Cast In Steel

Told you.
One more brand new album. One more world tour.

It’s out on 4th September this year. *begins trembling with mounting anticipation*

The return came about in a simple, organic way, as Paul explains: “it started off very easy and low-key with Morten dropping by my studio at various occasions, and I would show him songs that I was working on. He would sing on the songs he felt a connection with and leave the ones that didn’t and it just went like that until we had done 10 or 12 songs.”

The lack of pressure and deadlines was definitely a bonus, and reminded Paul of when the band first started out: “The beauty of it was that we could do this totally under the radar; there were no deals in place, no contracts, tours planned or deadlines looming … just our shadow endeavours. It was back to exactly how we started in my parents cabin way back when in the 80s. Some instruments, a song, a voice.”

Morten makes it clear that “we are not getting back to stay together. We’ve agreed to come back for a set period: one album, one tour. It’s a great opportunity and allows us to write another chapter.”

I need to be there for this one. I need to make a plan after last time.

Link to press release to follow Here’s a copy of it – the a-ha.com website appears to be struggling with high demand right now.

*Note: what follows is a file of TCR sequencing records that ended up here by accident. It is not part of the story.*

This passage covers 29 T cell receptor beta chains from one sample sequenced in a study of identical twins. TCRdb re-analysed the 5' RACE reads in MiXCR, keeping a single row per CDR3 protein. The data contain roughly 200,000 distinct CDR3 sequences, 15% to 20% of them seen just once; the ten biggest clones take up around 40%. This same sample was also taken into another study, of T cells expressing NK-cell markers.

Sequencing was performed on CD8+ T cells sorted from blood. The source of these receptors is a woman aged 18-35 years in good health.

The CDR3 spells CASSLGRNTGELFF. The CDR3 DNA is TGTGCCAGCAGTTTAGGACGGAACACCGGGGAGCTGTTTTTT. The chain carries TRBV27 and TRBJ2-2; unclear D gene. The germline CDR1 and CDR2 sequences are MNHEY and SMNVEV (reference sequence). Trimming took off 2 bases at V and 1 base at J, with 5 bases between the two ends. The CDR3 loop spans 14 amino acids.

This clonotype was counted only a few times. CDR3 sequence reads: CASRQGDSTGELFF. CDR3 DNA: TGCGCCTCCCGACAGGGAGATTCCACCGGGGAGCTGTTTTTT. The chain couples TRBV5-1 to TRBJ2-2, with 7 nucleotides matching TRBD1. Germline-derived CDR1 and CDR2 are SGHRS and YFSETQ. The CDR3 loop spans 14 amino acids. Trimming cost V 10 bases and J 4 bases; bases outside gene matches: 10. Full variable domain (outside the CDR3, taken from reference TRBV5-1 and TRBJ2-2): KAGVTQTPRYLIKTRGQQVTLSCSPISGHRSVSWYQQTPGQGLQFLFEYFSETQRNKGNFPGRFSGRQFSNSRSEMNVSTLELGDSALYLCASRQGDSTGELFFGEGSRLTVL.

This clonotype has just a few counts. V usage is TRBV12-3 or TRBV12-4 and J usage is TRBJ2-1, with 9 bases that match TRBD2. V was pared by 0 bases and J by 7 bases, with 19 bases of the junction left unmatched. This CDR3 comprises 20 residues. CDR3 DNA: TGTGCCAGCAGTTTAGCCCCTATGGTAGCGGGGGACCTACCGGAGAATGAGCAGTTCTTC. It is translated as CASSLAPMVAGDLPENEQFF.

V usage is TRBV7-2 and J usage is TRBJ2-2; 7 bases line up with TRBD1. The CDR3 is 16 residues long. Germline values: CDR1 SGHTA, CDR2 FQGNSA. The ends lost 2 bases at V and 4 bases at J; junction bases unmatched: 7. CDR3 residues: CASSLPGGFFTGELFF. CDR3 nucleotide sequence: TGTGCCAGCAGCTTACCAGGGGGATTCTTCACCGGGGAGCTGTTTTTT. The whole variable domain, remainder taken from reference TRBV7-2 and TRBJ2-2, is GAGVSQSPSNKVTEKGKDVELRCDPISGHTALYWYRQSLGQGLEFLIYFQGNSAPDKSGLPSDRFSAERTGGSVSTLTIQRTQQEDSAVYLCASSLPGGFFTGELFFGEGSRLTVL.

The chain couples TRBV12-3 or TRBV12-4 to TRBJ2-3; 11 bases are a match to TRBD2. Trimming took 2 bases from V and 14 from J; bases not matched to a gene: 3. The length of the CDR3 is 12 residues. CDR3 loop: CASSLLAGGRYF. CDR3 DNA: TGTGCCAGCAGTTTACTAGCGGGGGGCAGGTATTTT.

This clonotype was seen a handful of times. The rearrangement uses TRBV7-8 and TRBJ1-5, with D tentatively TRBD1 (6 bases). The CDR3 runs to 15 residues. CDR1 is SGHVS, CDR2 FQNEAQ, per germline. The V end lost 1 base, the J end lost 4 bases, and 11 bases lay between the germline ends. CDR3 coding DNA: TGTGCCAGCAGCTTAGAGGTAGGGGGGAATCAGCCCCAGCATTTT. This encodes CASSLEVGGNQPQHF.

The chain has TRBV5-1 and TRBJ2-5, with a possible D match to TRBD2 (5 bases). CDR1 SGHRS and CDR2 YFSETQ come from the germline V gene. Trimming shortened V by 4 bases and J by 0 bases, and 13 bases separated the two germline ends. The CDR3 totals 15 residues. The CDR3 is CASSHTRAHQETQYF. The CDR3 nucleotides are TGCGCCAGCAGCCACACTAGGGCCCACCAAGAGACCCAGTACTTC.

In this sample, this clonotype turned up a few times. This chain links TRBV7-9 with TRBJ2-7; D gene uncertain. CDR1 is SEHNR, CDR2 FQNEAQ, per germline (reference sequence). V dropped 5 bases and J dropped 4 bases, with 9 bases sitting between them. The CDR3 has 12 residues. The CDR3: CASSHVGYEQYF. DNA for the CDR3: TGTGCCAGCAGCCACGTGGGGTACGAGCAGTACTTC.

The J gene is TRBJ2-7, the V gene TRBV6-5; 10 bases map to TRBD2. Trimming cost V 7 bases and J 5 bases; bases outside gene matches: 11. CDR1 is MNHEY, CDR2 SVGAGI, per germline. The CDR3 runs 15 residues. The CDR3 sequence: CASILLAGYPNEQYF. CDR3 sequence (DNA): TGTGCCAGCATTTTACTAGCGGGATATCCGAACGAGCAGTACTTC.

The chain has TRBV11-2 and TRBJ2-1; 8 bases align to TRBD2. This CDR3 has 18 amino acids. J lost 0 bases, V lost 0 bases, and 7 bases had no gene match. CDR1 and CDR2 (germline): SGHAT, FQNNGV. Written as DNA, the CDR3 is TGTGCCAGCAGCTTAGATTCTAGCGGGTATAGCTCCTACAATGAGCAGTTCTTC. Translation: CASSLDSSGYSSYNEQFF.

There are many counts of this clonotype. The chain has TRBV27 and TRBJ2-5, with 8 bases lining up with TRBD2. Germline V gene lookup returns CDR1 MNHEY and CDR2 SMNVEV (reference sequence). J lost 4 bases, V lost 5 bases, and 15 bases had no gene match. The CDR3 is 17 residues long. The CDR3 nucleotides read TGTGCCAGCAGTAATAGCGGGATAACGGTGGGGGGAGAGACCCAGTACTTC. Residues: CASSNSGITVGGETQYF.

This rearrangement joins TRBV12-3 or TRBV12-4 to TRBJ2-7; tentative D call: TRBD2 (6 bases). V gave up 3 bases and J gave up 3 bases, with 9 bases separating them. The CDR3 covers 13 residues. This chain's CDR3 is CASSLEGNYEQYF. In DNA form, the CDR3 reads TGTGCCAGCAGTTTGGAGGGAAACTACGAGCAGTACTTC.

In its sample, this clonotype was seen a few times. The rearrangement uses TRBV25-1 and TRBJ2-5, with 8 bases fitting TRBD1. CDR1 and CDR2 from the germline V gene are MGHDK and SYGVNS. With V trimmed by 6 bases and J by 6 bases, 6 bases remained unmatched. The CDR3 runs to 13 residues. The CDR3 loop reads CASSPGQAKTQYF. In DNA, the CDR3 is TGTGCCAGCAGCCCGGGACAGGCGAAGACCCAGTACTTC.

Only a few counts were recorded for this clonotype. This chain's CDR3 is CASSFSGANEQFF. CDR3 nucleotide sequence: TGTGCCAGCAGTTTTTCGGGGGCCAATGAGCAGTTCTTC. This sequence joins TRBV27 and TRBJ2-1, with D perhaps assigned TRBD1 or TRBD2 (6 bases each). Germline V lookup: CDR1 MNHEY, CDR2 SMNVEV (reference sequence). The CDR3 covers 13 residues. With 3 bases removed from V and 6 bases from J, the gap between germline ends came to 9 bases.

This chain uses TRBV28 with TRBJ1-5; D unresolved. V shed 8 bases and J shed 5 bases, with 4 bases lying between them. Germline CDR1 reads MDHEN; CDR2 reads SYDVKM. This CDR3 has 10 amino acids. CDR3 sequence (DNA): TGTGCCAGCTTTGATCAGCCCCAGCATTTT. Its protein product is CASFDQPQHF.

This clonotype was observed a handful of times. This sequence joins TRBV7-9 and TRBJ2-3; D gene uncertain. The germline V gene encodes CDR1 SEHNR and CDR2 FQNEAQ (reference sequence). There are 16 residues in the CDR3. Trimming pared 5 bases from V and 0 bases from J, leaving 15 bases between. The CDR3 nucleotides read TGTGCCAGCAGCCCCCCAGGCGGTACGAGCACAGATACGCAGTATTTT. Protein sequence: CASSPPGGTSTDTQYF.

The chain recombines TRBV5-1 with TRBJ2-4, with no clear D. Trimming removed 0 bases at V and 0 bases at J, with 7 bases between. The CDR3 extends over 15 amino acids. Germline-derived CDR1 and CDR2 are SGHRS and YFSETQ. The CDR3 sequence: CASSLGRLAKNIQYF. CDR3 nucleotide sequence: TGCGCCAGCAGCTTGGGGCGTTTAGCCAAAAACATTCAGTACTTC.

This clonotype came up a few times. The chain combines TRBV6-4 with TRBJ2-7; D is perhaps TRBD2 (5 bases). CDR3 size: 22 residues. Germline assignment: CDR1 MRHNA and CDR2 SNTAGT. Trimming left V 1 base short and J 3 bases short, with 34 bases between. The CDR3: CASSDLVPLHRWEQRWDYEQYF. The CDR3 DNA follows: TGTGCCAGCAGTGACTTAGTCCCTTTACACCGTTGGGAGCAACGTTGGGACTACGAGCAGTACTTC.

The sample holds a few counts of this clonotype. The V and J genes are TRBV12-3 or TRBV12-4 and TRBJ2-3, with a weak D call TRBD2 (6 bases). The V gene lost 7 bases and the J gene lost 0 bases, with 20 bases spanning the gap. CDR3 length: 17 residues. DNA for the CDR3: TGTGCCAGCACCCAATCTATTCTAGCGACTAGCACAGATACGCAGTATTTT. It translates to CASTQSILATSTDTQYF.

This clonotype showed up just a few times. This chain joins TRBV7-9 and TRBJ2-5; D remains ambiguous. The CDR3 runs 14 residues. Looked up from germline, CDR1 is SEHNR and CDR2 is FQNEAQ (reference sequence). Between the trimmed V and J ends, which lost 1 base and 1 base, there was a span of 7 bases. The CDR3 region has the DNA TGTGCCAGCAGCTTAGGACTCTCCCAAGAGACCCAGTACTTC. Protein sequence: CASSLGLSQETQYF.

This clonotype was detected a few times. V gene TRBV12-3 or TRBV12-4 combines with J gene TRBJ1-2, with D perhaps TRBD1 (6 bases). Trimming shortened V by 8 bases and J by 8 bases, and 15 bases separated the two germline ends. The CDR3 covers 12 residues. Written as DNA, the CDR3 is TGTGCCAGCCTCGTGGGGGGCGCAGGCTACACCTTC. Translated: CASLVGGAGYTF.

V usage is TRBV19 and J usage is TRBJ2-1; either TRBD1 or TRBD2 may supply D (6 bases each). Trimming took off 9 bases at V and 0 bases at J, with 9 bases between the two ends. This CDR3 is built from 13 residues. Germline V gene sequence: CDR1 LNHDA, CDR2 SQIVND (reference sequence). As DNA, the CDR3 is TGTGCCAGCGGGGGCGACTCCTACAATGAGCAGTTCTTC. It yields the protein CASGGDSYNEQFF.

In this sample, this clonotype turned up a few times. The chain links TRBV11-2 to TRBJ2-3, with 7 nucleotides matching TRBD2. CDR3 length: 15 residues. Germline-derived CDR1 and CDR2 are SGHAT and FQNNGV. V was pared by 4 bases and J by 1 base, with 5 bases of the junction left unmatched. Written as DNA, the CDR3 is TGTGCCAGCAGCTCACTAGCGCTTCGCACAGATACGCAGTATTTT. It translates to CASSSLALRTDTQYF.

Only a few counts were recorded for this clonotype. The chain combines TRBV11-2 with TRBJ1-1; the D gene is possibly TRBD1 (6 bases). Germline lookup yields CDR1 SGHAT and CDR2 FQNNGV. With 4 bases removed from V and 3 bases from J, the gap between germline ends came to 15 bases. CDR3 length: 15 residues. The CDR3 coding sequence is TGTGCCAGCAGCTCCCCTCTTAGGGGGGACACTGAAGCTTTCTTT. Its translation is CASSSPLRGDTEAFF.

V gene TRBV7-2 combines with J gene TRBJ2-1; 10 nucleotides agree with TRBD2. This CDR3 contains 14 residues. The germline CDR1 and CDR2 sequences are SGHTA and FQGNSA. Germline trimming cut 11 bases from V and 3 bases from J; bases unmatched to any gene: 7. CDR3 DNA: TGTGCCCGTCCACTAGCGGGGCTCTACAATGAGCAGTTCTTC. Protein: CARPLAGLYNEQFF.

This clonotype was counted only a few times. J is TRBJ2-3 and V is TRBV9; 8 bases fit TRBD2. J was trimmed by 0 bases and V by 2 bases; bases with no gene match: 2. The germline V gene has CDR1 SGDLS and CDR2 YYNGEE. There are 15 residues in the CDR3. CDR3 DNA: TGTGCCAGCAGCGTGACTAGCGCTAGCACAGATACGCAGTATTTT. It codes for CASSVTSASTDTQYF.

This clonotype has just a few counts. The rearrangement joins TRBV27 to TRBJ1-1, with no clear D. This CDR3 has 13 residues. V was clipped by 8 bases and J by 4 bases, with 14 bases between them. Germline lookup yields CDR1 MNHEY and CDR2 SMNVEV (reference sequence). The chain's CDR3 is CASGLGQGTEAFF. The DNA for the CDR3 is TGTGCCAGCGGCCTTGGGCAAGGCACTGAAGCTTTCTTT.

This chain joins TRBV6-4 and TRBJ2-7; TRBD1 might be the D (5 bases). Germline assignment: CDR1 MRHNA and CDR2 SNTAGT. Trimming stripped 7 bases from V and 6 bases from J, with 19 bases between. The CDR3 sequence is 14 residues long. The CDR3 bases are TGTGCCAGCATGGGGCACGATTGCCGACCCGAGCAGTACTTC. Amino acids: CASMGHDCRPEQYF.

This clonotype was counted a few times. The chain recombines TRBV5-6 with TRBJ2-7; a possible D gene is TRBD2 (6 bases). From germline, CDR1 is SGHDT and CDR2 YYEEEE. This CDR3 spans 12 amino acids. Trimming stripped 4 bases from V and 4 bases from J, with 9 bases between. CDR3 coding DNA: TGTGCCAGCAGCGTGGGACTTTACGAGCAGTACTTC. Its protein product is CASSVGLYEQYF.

Seven London Bridges by Brian

Brian Micklethwait has been photographing London again. This time, looking straight down the river from the balcony of the ME Hotel Radio Bar. He (accurately) claims seven bridges in this photo:

ME7Bridges

I love how, because of the foreshortening effect, there’s almost no river showing at all.

As Brian says,

I thought I was photographing just the one big, obvious bridge, the one with the towers.  But it turned out that I was photographing seven bridges. Newcastle eat your heart out.  Sorry about that big white circumcised cock in the foreground, getting in the way.

LOL.

And since he invoked Newcastle, I’ll just leave this six bridge effort here:

Which, despite not quite matching Brian’s in absolute quantity, does also include a “Milennium Bridge” and surely wins in the ‘larger percentage of major bridges over any given river in one particular shot stakes’.
Happily, it also comprehensively fails to have a big white circumcised cock in the foreground.

Double bonus.

And while we’re on the subject of river crossing photos, may I remind you of this numerically inaccurate Three Prague Bridges post from 2009?

December 2nd

Never forget.

*weeps*

Looking back: The Daily Mail Weather Outlook for 2012

This goes out to @StephanieBe who is heading out to the UK shortly and read this morning that… er… the UK is about to face its coldest winter for 100 years. Stephanie is Saffa born and bred.
Her genes aren’t cut out to cope with cold Decembers.

Stephanie is afraid.

Fortunately for Stephanie, that “coldest winter in 100 years” thing comes from the Daily Mail.